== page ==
The listening legacy of Hillary Rodham Clinton

The legacy of Hillary Rodham Clinton as secretary of State may be in her enhancement of the diplomatic art of listening to other peoples – especially women – and not only world leaders. With President Obama honoring her in a "60 Minutes" interview, that legacy needs to be sustained.

President Obama and Secretary of State Hillary Rodham Clinton speak with ”60 Minutes” correspondent Steve Kroft in the White House on Friday.

The greatest challenge of our time, said Madeleine Albright last week to a group of Massachusetts students, “is between the people who are willing to listen and those who believe they know it all.”

As the first female United States secretary of State (1997 to 2001), Ms. Albright set a precedent for the United States in the art of listening more and asserting its interests less in foreign affairs. She was a model for two women who later ran the State Department, Condoleezza Rice and Hillary Rodham Clinton.

As Secretary Clinton now leaves office after four years as America’s top diplomat, she, too, is telling others – such as in a “60 Minutes” interview with President Obama – that diplomatic style matters as much as substance for the world’s most powerful country.

Take, for example, her advice to US lawmakers last week on how the US should act in North Africa to repel Al Qaeda-linked Islamic militants: “We have to approach it with humility.”

The US military alone can’t stabilize a terrorist-torn nation like Mali, the center of current fighting in North Africa. The Pentagon’s previous training of Mali’s Army only led to a coup against an elected leader, sparking the kind of chaos on which Islamists thrive. Instead, as Clinton advised, the US must learn from the examples of Somalia and Colombia, where the US helped deploy a balance of its assets – diplomacy, development, and defense, or the “3 D’s” – to quell insurgencies in those countries.

Clinton refers to this security strategy as “smart power,” but its main tactic is to hold back force in reserve in favor of connecting first to other nations through personal ties and building coalitions. A good part of her legacy also lies in building closer ties between the State Department and the Pentagon and in expanding the US diplomatic corps.

“Nobody can match us in military assets and prowess,” she told Congress last week, “but a lot of the challenges we face are not immediately – or sustainably – solved by military action alone.”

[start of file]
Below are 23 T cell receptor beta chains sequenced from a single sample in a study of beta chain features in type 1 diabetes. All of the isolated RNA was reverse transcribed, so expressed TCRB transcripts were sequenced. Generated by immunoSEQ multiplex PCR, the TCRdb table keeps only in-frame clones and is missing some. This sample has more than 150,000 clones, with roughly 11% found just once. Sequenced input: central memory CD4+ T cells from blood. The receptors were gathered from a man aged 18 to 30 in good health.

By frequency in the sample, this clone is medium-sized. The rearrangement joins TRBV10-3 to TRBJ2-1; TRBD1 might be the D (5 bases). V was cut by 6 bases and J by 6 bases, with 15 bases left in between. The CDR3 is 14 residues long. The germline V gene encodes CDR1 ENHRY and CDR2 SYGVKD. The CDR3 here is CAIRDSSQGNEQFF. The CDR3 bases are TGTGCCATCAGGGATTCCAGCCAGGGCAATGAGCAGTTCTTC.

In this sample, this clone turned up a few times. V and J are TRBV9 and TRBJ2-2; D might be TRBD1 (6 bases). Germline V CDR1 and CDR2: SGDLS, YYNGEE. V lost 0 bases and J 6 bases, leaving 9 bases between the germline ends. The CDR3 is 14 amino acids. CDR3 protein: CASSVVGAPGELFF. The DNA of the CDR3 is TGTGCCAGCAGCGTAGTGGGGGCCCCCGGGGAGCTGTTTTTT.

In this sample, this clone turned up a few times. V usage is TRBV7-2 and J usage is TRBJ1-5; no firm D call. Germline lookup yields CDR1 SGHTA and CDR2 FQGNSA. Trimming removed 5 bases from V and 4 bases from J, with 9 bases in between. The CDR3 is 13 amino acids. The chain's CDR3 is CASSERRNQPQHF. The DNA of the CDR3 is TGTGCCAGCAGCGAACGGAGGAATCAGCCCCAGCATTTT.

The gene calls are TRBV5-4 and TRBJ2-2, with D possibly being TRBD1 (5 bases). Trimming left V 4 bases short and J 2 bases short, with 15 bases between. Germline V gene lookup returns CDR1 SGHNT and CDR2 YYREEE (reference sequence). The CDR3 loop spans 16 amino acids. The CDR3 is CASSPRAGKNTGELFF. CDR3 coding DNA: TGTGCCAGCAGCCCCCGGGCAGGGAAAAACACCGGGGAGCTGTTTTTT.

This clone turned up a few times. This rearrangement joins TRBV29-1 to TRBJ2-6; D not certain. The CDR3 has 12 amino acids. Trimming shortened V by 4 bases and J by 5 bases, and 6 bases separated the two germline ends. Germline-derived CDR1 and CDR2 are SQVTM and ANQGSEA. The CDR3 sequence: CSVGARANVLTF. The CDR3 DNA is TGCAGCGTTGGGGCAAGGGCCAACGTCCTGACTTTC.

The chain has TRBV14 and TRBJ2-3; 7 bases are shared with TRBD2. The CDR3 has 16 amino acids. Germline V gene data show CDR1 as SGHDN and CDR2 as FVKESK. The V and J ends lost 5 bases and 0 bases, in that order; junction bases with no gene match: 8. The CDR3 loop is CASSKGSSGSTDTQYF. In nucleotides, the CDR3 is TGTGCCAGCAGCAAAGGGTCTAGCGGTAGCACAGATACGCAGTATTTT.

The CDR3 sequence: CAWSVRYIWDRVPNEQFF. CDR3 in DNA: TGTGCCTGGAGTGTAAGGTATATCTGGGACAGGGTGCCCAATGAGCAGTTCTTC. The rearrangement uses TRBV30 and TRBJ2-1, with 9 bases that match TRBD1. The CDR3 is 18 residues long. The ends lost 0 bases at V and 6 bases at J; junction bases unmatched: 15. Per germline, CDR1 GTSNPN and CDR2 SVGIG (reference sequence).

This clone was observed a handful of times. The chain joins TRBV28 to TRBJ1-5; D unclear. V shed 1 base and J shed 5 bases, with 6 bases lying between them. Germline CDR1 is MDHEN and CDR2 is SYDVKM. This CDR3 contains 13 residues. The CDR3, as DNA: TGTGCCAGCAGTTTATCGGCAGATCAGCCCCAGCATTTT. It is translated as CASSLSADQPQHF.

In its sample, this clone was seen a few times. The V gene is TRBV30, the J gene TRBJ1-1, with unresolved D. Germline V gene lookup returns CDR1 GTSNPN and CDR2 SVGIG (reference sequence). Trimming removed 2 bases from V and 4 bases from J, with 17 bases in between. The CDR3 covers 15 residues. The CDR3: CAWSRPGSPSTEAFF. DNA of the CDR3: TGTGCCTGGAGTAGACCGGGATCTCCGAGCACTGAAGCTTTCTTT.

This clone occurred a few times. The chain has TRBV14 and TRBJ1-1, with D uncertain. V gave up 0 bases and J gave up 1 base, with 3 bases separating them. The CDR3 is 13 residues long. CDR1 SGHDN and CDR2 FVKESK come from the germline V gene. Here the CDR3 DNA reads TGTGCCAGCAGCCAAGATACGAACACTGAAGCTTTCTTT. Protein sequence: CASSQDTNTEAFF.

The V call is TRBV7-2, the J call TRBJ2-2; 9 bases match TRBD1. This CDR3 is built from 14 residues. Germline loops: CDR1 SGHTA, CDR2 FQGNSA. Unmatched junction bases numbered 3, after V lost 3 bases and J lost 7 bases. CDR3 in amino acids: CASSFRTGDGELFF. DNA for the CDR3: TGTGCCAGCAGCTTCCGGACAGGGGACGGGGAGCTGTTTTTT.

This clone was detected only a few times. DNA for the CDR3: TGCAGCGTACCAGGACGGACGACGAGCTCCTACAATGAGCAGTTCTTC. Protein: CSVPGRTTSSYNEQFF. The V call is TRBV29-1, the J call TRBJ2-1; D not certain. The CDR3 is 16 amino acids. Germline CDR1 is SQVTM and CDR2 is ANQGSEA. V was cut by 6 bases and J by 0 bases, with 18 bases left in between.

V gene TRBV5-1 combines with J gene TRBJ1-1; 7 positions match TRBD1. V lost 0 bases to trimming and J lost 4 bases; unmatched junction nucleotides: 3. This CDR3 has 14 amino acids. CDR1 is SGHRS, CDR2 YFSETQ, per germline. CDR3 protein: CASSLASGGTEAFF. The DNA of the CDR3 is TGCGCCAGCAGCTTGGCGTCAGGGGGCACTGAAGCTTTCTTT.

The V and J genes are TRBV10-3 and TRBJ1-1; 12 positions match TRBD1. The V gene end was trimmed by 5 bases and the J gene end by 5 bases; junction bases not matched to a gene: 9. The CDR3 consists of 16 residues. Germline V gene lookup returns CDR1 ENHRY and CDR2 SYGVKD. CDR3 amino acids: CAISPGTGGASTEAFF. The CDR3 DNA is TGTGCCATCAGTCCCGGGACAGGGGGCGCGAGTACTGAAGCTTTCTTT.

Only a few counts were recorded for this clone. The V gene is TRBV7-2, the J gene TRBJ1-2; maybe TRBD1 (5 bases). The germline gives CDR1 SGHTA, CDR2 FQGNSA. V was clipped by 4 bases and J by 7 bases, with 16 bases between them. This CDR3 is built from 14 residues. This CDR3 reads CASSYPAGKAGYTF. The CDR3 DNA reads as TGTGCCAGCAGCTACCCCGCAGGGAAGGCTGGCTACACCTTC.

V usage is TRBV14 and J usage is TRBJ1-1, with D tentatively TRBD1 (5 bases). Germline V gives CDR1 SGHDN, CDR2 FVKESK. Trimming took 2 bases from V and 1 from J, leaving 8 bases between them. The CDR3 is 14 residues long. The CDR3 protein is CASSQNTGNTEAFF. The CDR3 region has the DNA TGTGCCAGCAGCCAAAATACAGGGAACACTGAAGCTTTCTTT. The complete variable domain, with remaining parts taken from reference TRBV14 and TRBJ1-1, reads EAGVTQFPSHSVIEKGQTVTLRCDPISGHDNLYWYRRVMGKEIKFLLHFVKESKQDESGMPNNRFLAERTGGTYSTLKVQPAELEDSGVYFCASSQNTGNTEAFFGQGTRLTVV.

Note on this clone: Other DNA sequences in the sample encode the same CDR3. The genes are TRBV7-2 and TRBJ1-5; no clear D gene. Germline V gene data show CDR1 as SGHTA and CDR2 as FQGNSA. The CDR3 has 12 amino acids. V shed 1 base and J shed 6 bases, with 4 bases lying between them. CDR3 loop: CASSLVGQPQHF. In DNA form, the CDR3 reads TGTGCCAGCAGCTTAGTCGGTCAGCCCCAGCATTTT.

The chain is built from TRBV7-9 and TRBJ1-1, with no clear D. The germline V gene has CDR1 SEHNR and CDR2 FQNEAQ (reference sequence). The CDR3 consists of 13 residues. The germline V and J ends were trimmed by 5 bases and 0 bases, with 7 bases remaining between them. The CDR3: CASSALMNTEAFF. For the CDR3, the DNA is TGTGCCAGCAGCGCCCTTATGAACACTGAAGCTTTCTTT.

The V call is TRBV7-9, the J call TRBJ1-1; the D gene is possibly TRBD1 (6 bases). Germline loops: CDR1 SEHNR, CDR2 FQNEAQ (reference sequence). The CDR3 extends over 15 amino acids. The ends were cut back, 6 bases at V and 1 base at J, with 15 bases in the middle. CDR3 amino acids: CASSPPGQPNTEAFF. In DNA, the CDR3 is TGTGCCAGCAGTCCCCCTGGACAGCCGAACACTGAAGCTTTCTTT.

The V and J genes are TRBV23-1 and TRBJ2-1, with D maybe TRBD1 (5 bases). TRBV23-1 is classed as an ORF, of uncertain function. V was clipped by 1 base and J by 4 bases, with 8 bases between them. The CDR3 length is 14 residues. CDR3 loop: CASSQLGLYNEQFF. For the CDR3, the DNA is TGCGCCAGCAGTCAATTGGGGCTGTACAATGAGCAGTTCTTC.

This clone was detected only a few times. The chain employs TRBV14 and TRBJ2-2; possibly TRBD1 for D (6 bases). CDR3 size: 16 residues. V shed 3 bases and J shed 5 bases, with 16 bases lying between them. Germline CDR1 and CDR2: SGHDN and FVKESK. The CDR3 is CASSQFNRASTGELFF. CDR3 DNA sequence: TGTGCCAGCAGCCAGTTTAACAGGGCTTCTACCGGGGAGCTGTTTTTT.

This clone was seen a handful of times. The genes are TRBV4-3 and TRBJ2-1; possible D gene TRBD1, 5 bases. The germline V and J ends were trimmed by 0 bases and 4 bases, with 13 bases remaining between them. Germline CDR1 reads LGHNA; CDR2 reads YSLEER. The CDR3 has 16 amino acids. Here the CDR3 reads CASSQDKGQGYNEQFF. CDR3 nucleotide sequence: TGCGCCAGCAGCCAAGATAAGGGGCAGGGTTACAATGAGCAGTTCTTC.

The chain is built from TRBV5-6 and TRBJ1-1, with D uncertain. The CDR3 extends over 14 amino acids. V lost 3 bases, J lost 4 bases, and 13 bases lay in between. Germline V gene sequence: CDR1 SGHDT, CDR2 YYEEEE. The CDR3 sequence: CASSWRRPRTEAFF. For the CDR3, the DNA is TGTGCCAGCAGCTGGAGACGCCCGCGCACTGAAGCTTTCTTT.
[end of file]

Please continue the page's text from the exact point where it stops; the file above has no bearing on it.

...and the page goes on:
Her favorite approach, as seen during official visits to 112 countries, was to listen to private citizens, mainly women, young people, and leaders of “civil society” groups. This listening style allowed her to take the pulse of a country but also plant seeds of goodwill and expand shared values. If she doesn’t run for president in 2016, this “soft power” activism may be her next calling.

She leaves State having enhanced an office devoted to women’s rights and created one dedicated to young people. With Mr. Obama in office for four more years, this style of outreach will likely continue under the incoming secretary of State, Sen. John F. Kerry, a Massachusetts Democrat.

By talking directly to women in countries with mass poverty and conflict, Clinton elevated their status in the economy and as leaders. “People are beginning to see that empowering women leads to economic development. That you don’t espouse women’s rights because it’s a virtuous thing to do but because it leads to economic growth,” she said.

Women are also usually the people most affected by war, and thus often the ones who must be on the front lines of negotiating for peace. Clinton’s global “listening” tours may have left lasting contrails of peacemaking that won’t be seen for decades.

Perhaps the measure of future secretaries of State should no longer be the policy “doctrine” they leave behind but the quality of bonds created with other peoples.

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